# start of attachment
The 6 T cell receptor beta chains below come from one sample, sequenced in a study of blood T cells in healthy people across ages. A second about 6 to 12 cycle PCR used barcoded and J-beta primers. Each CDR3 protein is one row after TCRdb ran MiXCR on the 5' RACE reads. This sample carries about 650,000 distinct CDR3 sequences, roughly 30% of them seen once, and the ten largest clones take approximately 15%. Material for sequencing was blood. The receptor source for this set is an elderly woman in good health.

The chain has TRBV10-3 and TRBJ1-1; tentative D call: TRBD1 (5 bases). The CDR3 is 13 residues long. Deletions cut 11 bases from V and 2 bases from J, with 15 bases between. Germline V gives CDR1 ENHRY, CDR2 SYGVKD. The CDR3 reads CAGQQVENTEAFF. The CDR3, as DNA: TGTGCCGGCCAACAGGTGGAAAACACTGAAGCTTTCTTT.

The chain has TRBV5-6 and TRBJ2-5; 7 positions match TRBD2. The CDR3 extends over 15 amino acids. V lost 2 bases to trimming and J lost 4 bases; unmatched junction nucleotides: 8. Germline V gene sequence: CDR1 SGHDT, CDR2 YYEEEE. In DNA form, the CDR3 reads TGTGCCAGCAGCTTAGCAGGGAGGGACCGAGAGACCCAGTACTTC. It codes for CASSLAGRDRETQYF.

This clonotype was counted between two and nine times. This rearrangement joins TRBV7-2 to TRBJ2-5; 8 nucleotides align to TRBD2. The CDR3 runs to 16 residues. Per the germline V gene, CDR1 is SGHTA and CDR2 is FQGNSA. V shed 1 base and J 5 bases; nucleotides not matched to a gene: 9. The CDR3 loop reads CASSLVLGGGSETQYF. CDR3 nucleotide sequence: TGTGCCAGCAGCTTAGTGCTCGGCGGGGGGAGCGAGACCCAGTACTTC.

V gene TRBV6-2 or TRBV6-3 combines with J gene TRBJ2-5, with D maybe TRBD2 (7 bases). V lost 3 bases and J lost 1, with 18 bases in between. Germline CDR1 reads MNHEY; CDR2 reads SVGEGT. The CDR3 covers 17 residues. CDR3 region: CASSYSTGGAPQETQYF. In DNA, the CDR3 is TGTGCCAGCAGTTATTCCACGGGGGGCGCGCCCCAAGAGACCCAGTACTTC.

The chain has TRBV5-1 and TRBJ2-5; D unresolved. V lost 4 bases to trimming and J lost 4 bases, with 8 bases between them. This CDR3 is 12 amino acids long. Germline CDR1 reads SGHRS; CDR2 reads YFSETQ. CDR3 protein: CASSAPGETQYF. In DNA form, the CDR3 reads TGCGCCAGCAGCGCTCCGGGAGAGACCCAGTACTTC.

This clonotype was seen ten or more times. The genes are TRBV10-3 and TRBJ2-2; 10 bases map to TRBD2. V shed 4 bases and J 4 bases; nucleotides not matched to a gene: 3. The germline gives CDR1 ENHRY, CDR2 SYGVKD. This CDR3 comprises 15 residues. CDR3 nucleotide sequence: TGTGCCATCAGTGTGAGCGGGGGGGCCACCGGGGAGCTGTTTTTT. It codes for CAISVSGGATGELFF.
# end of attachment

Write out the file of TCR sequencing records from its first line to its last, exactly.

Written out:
The 6 T cell receptor beta chains below come from one sample, sequenced in a study of blood T cells in healthy people across ages. A second about 6 to 12 cycle PCR used barcoded and J-beta primers. Each CDR3 protein is one row after TCRdb ran MiXCR on the 5' RACE reads. This sample carries about 650,000 distinct CDR3 sequences, roughly 30% of them seen once, and the ten largest clones take approximately 15%. Material for sequencing was blood. The receptor source for this set is an elderly woman in good health.

The chain has TRBV10-3 and TRBJ1-1; tentative D call: TRBD1 (5 bases). The CDR3 is 13 residues long. Deletions cut 11 bases from V and 2 bases from J, with 15 bases between. Germline V gives CDR1 ENHRY, CDR2 SYGVKD. The CDR3 reads CAGQQVENTEAFF. The CDR3, as DNA: TGTGCCGGCCAACAGGTGGAAAACACTGAAGCTTTCTTT.

The chain has TRBV5-6 and TRBJ2-5; 7 positions match TRBD2. The CDR3 extends over 15 amino acids. V lost 2 bases to trimming and J lost 4 bases; unmatched junction nucleotides: 8. Germline V gene sequence: CDR1 SGHDT, CDR2 YYEEEE. In DNA form, the CDR3 reads TGTGCCAGCAGCTTAGCAGGGAGGGACCGAGAGACCCAGTACTTC. It codes for CASSLAGRDRETQYF.

This clonotype was counted between two and nine times. This rearrangement joins TRBV7-2 to TRBJ2-5; 8 nucleotides align to TRBD2. The CDR3 runs to 16 residues. Per the germline V gene, CDR1 is SGHTA and CDR2 is FQGNSA. V shed 1 base and J 5 bases; nucleotides not matched to a gene: 9. The CDR3 loop reads CASSLVLGGGSETQYF. CDR3 nucleotide sequence: TGTGCCAGCAGCTTAGTGCTCGGCGGGGGGAGCGAGACCCAGTACTTC.

V gene TRBV6-2 or TRBV6-3 combines with J gene TRBJ2-5, with D maybe TRBD2 (7 bases). V lost 3 bases and J lost 1, with 18 bases in between. Germline CDR1 reads MNHEY; CDR2 reads SVGEGT. The CDR3 covers 17 residues. CDR3 region: CASSYSTGGAPQETQYF. In DNA, the CDR3 is TGTGCCAGCAGTTATTCCACGGGGGGCGCGCCCCAAGAGACCCAGTACTTC.

The chain has TRBV5-1 and TRBJ2-5; D unresolved. V lost 4 bases to trimming and J lost 4 bases, with 8 bases between them. This CDR3 is 12 amino acids long. Germline CDR1 reads SGHRS; CDR2 reads YFSETQ. CDR3 protein: CASSAPGETQYF. In DNA form, the CDR3 reads TGCGCCAGCAGCGCTCCGGGAGAGACCCAGTACTTC.

This clonotype was seen ten or more times. The genes are TRBV10-3 and TRBJ2-2; 10 bases map to TRBD2. V shed 4 bases and J 4 bases; nucleotides not matched to a gene: 3. The germline gives CDR1 ENHRY, CDR2 SYGVKD. This CDR3 comprises 15 residues. CDR3 nucleotide sequence: TGTGCCATCAGTGTGAGCGGGGGGGCCACCGGGGAGCTGTTTTTT. It codes for CAISVSGGATGELFF.